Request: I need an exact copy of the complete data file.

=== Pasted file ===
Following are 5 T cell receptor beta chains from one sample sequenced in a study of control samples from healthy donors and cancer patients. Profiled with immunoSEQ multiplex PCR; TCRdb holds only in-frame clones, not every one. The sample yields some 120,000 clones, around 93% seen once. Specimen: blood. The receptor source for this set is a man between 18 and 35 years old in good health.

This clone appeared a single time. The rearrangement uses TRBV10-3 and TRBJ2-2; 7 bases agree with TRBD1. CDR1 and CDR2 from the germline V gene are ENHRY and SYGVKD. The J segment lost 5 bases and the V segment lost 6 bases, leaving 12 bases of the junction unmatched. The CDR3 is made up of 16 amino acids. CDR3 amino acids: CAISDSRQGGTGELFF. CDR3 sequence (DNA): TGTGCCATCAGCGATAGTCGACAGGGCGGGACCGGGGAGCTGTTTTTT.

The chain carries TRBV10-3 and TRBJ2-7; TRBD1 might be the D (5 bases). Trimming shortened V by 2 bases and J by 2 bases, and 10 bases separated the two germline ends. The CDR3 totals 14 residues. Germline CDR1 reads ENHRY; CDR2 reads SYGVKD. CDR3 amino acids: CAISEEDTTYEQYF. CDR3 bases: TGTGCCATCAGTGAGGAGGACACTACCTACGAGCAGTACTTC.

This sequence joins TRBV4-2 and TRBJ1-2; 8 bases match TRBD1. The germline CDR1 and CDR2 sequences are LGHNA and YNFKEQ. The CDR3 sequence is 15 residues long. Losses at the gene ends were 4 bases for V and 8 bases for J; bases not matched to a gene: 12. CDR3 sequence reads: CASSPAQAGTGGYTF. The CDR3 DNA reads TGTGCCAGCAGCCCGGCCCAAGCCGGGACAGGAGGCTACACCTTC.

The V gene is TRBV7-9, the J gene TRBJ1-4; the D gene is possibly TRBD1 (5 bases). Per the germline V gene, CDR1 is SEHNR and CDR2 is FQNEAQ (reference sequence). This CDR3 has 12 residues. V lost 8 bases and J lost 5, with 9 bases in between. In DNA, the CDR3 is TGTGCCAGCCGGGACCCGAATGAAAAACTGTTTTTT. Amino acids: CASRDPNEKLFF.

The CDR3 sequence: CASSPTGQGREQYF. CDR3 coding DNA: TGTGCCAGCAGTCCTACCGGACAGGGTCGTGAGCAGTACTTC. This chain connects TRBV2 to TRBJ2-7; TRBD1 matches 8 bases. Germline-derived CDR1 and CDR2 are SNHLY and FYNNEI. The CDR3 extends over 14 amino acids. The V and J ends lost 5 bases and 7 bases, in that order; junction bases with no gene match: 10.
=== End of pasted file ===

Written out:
Following are 5 T cell receptor beta chains from one sample sequenced in a study of control samples from healthy donors and cancer patients. Profiled with immunoSEQ multiplex PCR; TCRdb holds only in-frame clones, not every one. The sample yields some 120,000 clones, around 93% seen once. Specimen: blood. The receptor source for this set is a man between 18 and 35 years old in good health.

This clone appeared a single time. The rearrangement uses TRBV10-3 and TRBJ2-2; 7 bases agree with TRBD1. CDR1 and CDR2 from the germline V gene are ENHRY and SYGVKD. The J segment lost 5 bases and the V segment lost 6 bases, leaving 12 bases of the junction unmatched. The CDR3 is made up of 16 amino acids. CDR3 amino acids: CAISDSRQGGTGELFF. CDR3 sequence (DNA): TGTGCCATCAGCGATAGTCGACAGGGCGGGACCGGGGAGCTGTTTTTT.

The chain carries TRBV10-3 and TRBJ2-7; TRBD1 might be the D (5 bases). Trimming shortened V by 2 bases and J by 2 bases, and 10 bases separated the two germline ends. The CDR3 totals 14 residues. Germline CDR1 reads ENHRY; CDR2 reads SYGVKD. CDR3 amino acids: CAISEEDTTYEQYF. CDR3 bases: TGTGCCATCAGTGAGGAGGACACTACCTACGAGCAGTACTTC.

This sequence joins TRBV4-2 and TRBJ1-2; 8 bases match TRBD1. The germline CDR1 and CDR2 sequences are LGHNA and YNFKEQ. The CDR3 sequence is 15 residues long. Losses at the gene ends were 4 bases for V and 8 bases for J; bases not matched to a gene: 12. CDR3 sequence reads: CASSPAQAGTGGYTF. The CDR3 DNA reads TGTGCCAGCAGCCCGGCCCAAGCCGGGACAGGAGGCTACACCTTC.

The V gene is TRBV7-9, the J gene TRBJ1-4; the D gene is possibly TRBD1 (5 bases). Per the germline V gene, CDR1 is SEHNR and CDR2 is FQNEAQ (reference sequence). This CDR3 has 12 residues. V lost 8 bases and J lost 5, with 9 bases in between. In DNA, the CDR3 is TGTGCCAGCCGGGACCCGAATGAAAAACTGTTTTTT. Amino acids: CASRDPNEKLFF.

The CDR3 sequence: CASSPTGQGREQYF. CDR3 coding DNA: TGTGCCAGCAGTCCTACCGGACAGGGTCGTGAGCAGTACTTC. This chain connects TRBV2 to TRBJ2-7; TRBD1 matches 8 bases. Germline-derived CDR1 and CDR2 are SNHLY and FYNNEI. The CDR3 extends over 14 amino acids. The V and J ends lost 5 bases and 7 bases, in that order; junction bases with no gene match: 10.